Through its programme of activities, the BGIPU seeks to engage Parliamentarians in key global issues and works to expand awareness and understanding of foreign relations and the contribution to be made by the UK Parliament to consolidate parliamentary democracy worldwide.
Here you can read the reports of our activities, including our Outward Delegations, IPU conferences and events and inward visits to Westminster.
You can search for specific reports by using keywords, themes, categories or date using the fields on the right.
You can also view our work by geographical location here
Like many of my generation my knowledge of Vietnam is shaped by the harrowing images of the war in the 1970s. I wanted to know how Vietnam has moved on since that dreadful time and the extent to which it has managed to recreate and rebuild itself. I was also really curious to know about whether the communist system was managing to keep relevant and how, if at all, it seeks to promote its legitimacy and genuinely modernise the infrastructure and economy of the country. I reflect upon what I found during this recent BGIPU visit.
Our visit to Vietnam comprised a cross-party group of four MPs and two Peers which travelled the length of the country from Hanoi in the north, to Danang onwards to Ho Chi Minh City in the south. As Vietnam’s economy continues to grow and creates increased prosperity, it will be incumbent upon the country's many international partners like the UK to do their utmost to help Vietnam along a path of social and political change. This visit has hopefully ensured the friendship between our Parliaments has been truly deepened to assist that process.
The visit provided us with a great opportunity to learn about political, economic and social aspects of Cuba and I was especially struck by two or three things. The first was the exceptional cultural richness in Cuban society. The second was how little change seemed to have occurred since the death of Fidel Castro. Lastly, I remember impressive examples of bio-tech, medical research and drug development with pharmaceuticals being an areas where Cuba where there should be scope for British investment or joint ventures.
From 16 to 21 September 2018, a UK parliamentary delegation visited Cuba with the aim of further strengthening bilateral relations, including new opportunities for trade and cooperation, and to see how recent national developments were changing the country and its people. In Havana and visiting rural areas, the delegation gained a good understanding of the effect of the long-standing US embargo on everyday people’s lives and how this unnecessarily limits progress in Cuba and is detrimental to the everyday lives of Cuban people.
Women’s representation in political decision-making continues to rise slowly, with slight improvements since 2017, according to the data presented in the 2019 edition of the biennial IPU-UN Women map of Women in Politics. The map was launched at a press conference during CSW63 at the UN in New York. The map, which presents global rankings for women in the executive and parliamentary government branches as of 1 January 2019, shows the proportion of women ministers is at an all-time high at 20.75%.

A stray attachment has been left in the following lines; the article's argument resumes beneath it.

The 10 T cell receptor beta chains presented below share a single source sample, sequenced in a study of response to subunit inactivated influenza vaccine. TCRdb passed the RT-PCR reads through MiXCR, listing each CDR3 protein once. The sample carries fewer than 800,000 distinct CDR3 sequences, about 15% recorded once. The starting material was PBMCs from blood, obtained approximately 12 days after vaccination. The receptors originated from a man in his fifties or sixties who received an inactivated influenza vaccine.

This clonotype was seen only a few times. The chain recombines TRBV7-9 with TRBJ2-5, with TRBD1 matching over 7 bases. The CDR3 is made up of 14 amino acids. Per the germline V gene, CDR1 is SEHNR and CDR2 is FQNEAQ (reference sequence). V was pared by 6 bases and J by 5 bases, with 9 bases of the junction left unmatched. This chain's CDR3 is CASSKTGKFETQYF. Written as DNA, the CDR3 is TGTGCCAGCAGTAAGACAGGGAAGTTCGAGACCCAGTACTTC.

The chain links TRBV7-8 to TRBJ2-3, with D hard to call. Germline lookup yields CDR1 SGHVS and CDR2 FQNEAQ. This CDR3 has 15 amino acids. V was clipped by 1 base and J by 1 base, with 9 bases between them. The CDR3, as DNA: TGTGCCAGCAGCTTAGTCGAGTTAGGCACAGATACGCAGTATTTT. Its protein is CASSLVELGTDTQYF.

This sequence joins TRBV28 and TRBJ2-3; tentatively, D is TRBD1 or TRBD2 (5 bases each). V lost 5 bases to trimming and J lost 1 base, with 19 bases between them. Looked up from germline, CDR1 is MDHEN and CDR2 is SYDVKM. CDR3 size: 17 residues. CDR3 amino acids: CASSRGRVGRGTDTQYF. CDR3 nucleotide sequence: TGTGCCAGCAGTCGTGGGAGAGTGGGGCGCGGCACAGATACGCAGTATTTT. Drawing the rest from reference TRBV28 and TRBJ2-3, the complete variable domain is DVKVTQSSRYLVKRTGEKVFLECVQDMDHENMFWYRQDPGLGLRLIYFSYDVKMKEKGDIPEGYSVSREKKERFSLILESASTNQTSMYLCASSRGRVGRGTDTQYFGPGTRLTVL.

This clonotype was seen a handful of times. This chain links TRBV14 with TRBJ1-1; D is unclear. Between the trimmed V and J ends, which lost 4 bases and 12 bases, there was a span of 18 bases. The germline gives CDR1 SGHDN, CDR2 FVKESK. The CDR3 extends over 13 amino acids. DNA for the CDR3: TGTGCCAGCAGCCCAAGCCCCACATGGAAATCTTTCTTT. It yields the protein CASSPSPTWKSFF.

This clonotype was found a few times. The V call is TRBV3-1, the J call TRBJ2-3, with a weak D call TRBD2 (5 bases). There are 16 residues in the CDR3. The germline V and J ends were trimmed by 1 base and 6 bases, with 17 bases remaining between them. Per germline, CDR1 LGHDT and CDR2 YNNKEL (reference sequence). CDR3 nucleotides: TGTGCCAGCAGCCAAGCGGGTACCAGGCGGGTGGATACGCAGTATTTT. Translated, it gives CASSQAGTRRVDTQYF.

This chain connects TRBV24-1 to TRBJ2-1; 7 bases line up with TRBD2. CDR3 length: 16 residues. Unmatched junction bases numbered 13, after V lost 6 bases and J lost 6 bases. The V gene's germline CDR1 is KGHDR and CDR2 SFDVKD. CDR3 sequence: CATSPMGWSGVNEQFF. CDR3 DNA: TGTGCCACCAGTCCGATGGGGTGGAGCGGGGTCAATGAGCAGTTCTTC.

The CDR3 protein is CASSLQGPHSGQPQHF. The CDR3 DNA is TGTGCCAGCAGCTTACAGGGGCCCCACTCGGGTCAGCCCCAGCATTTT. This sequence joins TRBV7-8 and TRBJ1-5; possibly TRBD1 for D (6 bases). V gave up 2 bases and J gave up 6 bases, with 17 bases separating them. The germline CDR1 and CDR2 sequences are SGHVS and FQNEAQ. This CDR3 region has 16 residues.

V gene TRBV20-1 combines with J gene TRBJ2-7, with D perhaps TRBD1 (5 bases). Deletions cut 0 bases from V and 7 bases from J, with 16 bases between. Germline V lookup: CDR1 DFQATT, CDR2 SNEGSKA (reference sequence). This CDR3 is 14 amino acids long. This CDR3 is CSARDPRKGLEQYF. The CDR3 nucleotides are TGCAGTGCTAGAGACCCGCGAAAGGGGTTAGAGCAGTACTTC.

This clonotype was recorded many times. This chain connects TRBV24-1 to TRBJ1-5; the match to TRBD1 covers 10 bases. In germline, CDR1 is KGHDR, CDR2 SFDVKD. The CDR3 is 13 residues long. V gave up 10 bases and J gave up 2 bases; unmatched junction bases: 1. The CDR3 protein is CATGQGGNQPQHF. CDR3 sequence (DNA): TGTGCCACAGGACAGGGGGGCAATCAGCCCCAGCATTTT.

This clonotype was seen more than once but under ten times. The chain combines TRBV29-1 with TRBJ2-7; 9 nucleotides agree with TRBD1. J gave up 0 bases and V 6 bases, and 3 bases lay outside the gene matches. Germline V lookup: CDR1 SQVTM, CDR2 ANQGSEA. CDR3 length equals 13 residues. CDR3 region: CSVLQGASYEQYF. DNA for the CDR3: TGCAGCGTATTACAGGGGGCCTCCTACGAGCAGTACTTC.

From 11 to 15 March 2019, the UK Parliament was represented at the 63rd session of the Commission of the Status of Women (CSW 63) at the UN in New York by Baroness Hodgson, Baroness Gale and Baroness Watkins frim the UK House of Lords. The 63rd session had the priority theme of “Social protection systems, access to public services and sustainable infrastructure for gender equality and the empowerment of women and girls”.
Women’s leadership and the equal participation of women and men in public affairs and decision-making are matters of human rights which are key elements of democracy and lasting peace, and prerequisites for achieving sustainable development. Our societies will not enjoy human rights, peace, sustainable and inclusive development, if they are not grounded in effective gender parity, if they do not benefit from women’s leadership and the empowerment of women and girls as expressly recommended by the CEDAW Committee.
According to the IPU’s yearly analysis, the share of women in national parliaments increased by nearly one percentage point last year, from 23.4 per cent in 2017 to 24.3 per cent in 2018. This 0.9 percentage point increase confirms the continuing rise of women in parliament, at a slightly faster rate of change compared to previous years. Countries with well-designed gender quotas elected significantly more women to parliament than those without, respectively, 7 points more in single or lower chambers, and 17 points more in upper chambers.